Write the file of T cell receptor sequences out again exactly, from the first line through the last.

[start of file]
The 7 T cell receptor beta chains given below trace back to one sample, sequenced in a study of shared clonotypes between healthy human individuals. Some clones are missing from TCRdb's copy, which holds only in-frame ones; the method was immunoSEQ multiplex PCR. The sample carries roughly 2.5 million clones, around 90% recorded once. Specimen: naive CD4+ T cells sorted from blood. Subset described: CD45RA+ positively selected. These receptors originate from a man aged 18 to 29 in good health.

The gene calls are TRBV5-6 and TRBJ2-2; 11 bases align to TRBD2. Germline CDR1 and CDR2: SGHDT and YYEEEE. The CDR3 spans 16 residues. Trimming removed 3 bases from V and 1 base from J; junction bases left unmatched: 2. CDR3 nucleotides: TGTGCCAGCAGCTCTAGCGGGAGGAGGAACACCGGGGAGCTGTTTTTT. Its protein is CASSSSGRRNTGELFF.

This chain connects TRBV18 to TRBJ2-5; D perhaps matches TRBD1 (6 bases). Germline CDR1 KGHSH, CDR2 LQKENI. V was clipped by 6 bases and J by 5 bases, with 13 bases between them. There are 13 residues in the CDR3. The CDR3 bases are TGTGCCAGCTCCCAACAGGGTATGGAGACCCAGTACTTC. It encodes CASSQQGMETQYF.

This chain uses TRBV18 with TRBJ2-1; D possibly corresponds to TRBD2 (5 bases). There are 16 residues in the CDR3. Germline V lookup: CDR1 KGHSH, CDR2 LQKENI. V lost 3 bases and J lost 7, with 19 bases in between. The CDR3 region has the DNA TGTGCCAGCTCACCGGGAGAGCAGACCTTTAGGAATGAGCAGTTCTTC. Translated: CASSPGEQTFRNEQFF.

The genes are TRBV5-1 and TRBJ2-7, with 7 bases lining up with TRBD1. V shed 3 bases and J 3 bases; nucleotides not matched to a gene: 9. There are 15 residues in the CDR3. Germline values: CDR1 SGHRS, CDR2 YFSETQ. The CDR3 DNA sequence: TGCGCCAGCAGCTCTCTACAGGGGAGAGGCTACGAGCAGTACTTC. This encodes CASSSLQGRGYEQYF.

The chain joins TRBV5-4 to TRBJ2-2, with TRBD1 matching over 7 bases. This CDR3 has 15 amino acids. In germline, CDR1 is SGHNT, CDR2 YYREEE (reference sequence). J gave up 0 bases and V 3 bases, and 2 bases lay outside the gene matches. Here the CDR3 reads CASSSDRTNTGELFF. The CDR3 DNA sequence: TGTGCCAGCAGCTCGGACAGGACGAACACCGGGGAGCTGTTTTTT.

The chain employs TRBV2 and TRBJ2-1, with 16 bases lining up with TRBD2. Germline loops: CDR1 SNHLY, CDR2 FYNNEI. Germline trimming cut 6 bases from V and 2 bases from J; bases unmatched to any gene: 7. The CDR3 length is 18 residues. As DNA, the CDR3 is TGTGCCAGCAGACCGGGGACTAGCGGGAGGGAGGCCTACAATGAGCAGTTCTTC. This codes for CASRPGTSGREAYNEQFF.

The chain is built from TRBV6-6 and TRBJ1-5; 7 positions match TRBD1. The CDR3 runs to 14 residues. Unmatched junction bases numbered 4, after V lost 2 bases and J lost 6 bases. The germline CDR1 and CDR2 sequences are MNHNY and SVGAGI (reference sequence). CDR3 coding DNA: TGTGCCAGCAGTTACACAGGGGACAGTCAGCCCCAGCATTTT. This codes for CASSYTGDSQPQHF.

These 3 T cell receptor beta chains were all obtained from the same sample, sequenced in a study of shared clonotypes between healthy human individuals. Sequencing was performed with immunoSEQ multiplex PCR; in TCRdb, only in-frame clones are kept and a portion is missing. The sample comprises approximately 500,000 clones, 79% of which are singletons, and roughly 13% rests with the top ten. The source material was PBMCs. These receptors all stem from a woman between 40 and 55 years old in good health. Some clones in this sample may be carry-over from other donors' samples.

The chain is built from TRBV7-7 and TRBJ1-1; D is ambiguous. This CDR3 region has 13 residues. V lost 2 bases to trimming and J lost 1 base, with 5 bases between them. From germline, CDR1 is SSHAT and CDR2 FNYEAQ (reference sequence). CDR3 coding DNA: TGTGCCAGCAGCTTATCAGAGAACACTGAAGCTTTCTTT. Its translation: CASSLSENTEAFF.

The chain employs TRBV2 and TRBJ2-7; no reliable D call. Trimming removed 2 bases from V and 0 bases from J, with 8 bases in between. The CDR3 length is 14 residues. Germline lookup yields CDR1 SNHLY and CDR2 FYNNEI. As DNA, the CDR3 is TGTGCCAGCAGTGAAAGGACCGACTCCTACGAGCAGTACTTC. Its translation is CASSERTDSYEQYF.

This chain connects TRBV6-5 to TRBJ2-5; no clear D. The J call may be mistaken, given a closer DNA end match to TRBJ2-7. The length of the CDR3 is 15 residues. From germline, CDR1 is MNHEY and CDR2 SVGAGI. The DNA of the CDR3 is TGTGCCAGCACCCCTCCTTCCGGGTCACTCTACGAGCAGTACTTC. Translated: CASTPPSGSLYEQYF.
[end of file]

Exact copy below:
The 7 T cell receptor beta chains given below trace back to one sample, sequenced in a study of shared clonotypes between healthy human individuals. Some clones are missing from TCRdb's copy, which holds only in-frame ones; the method was immunoSEQ multiplex PCR. The sample carries roughly 2.5 million clones, around 90% recorded once. Specimen: naive CD4+ T cells sorted from blood. Subset described: CD45RA+ positively selected. These receptors originate from a man aged 18 to 29 in good health.

The gene calls are TRBV5-6 and TRBJ2-2; 11 bases align to TRBD2. Germline CDR1 and CDR2: SGHDT and YYEEEE. The CDR3 spans 16 residues. Trimming removed 3 bases from V and 1 base from J; junction bases left unmatched: 2. CDR3 nucleotides: TGTGCCAGCAGCTCTAGCGGGAGGAGGAACACCGGGGAGCTGTTTTTT. Its protein is CASSSSGRRNTGELFF.

This chain connects TRBV18 to TRBJ2-5; D perhaps matches TRBD1 (6 bases). Germline CDR1 KGHSH, CDR2 LQKENI. V was clipped by 6 bases and J by 5 bases, with 13 bases between them. There are 13 residues in the CDR3. The CDR3 bases are TGTGCCAGCTCCCAACAGGGTATGGAGACCCAGTACTTC. It encodes CASSQQGMETQYF.

This chain uses TRBV18 with TRBJ2-1; D possibly corresponds to TRBD2 (5 bases). There are 16 residues in the CDR3. Germline V lookup: CDR1 KGHSH, CDR2 LQKENI. V lost 3 bases and J lost 7, with 19 bases in between. The CDR3 region has the DNA TGTGCCAGCTCACCGGGAGAGCAGACCTTTAGGAATGAGCAGTTCTTC. Translated: CASSPGEQTFRNEQFF.

The genes are TRBV5-1 and TRBJ2-7, with 7 bases lining up with TRBD1. V shed 3 bases and J 3 bases; nucleotides not matched to a gene: 9. There are 15 residues in the CDR3. Germline values: CDR1 SGHRS, CDR2 YFSETQ. The CDR3 DNA sequence: TGCGCCAGCAGCTCTCTACAGGGGAGAGGCTACGAGCAGTACTTC. This encodes CASSSLQGRGYEQYF.

The chain joins TRBV5-4 to TRBJ2-2, with TRBD1 matching over 7 bases. This CDR3 has 15 amino acids. In germline, CDR1 is SGHNT, CDR2 YYREEE (reference sequence). J gave up 0 bases and V 3 bases, and 2 bases lay outside the gene matches. Here the CDR3 reads CASSSDRTNTGELFF. The CDR3 DNA sequence: TGTGCCAGCAGCTCGGACAGGACGAACACCGGGGAGCTGTTTTTT.

The chain employs TRBV2 and TRBJ2-1, with 16 bases lining up with TRBD2. Germline loops: CDR1 SNHLY, CDR2 FYNNEI. Germline trimming cut 6 bases from V and 2 bases from J; bases unmatched to any gene: 7. The CDR3 length is 18 residues. As DNA, the CDR3 is TGTGCCAGCAGACCGGGGACTAGCGGGAGGGAGGCCTACAATGAGCAGTTCTTC. This codes for CASRPGTSGREAYNEQFF.

The chain is built from TRBV6-6 and TRBJ1-5; 7 positions match TRBD1. The CDR3 runs to 14 residues. Unmatched junction bases numbered 4, after V lost 2 bases and J lost 6 bases. The germline CDR1 and CDR2 sequences are MNHNY and SVGAGI (reference sequence). CDR3 coding DNA: TGTGCCAGCAGTTACACAGGGGACAGTCAGCCCCAGCATTTT. This codes for CASSYTGDSQPQHF.

These 3 T cell receptor beta chains were all obtained from the same sample, sequenced in a study of shared clonotypes between healthy human individuals. Sequencing was performed with immunoSEQ multiplex PCR; in TCRdb, only in-frame clones are kept and a portion is missing. The sample comprises approximately 500,000 clones, 79% of which are singletons, and roughly 13% rests with the top ten. The source material was PBMCs. These receptors all stem from a woman between 40 and 55 years old in good health. Some clones in this sample may be carry-over from other donors' samples.

The chain is built from TRBV7-7 and TRBJ1-1; D is ambiguous. This CDR3 region has 13 residues. V lost 2 bases to trimming and J lost 1 base, with 5 bases between them. From germline, CDR1 is SSHAT and CDR2 FNYEAQ (reference sequence). CDR3 coding DNA: TGTGCCAGCAGCTTATCAGAGAACACTGAAGCTTTCTTT. Its translation: CASSLSENTEAFF.

The chain employs TRBV2 and TRBJ2-7; no reliable D call. Trimming removed 2 bases from V and 0 bases from J, with 8 bases in between. The CDR3 length is 14 residues. Germline lookup yields CDR1 SNHLY and CDR2 FYNNEI. As DNA, the CDR3 is TGTGCCAGCAGTGAAAGGACCGACTCCTACGAGCAGTACTTC. Its translation is CASSERTDSYEQYF.

This chain connects TRBV6-5 to TRBJ2-5; no clear D. The J call may be mistaken, given a closer DNA end match to TRBJ2-7. The length of the CDR3 is 15 residues. From germline, CDR1 is MNHEY and CDR2 SVGAGI. The DNA of the CDR3 is TGTGCCAGCACCCCTCCTTCCGGGTCACTCTACGAGCAGTACTTC. Translated: CASTPPSGSLYEQYF.